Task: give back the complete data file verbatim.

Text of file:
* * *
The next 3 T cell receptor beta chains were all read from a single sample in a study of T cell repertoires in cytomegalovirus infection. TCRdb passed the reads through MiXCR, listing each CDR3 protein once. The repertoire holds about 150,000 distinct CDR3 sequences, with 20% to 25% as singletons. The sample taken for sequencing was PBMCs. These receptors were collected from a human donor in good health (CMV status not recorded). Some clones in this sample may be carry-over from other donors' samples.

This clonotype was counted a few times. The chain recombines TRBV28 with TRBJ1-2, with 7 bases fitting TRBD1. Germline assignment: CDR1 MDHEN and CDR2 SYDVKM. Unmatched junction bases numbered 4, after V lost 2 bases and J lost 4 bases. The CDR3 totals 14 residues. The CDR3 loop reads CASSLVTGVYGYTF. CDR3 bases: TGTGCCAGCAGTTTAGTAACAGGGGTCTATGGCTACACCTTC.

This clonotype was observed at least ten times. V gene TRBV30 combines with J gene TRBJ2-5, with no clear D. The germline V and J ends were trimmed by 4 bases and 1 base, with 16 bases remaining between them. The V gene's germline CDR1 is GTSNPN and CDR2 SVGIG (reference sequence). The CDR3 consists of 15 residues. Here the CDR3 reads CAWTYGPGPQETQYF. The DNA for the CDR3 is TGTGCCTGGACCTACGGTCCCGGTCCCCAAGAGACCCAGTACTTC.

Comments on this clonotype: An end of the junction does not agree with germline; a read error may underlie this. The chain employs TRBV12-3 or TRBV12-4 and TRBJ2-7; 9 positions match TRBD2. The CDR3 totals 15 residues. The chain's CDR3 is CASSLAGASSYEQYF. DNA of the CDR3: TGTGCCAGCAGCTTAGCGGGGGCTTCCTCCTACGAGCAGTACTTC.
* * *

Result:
The next 3 T cell receptor beta chains were all read from a single sample in a study of T cell repertoires in cytomegalovirus infection. TCRdb passed the reads through MiXCR, listing each CDR3 protein once. The repertoire holds about 150,000 distinct CDR3 sequences, with 20% to 25% as singletons. The sample taken for sequencing was PBMCs. These receptors were collected from a human donor in good health (CMV status not recorded). Some clones in this sample may be carry-over from other donors' samples.

This clonotype was counted a few times. The chain recombines TRBV28 with TRBJ1-2, with 7 bases fitting TRBD1. Germline assignment: CDR1 MDHEN and CDR2 SYDVKM. Unmatched junction bases numbered 4, after V lost 2 bases and J lost 4 bases. The CDR3 totals 14 residues. The CDR3 loop reads CASSLVTGVYGYTF. CDR3 bases: TGTGCCAGCAGTTTAGTAACAGGGGTCTATGGCTACACCTTC.

This clonotype was observed at least ten times. V gene TRBV30 combines with J gene TRBJ2-5, with no clear D. The germline V and J ends were trimmed by 4 bases and 1 base, with 16 bases remaining between them. The V gene's germline CDR1 is GTSNPN and CDR2 SVGIG (reference sequence). The CDR3 consists of 15 residues. Here the CDR3 reads CAWTYGPGPQETQYF. The DNA for the CDR3 is TGTGCCTGGACCTACGGTCCCGGTCCCCAAGAGACCCAGTACTTC.

Comments on this clonotype: An end of the junction does not agree with germline; a read error may underlie this. The chain employs TRBV12-3 or TRBV12-4 and TRBJ2-7; 9 positions match TRBD2. The CDR3 totals 15 residues. The chain's CDR3 is CASSLAGASSYEQYF. DNA of the CDR3: TGTGCCAGCAGCTTAGCGGGGGCTTCCTCCTACGAGCAGTACTTC.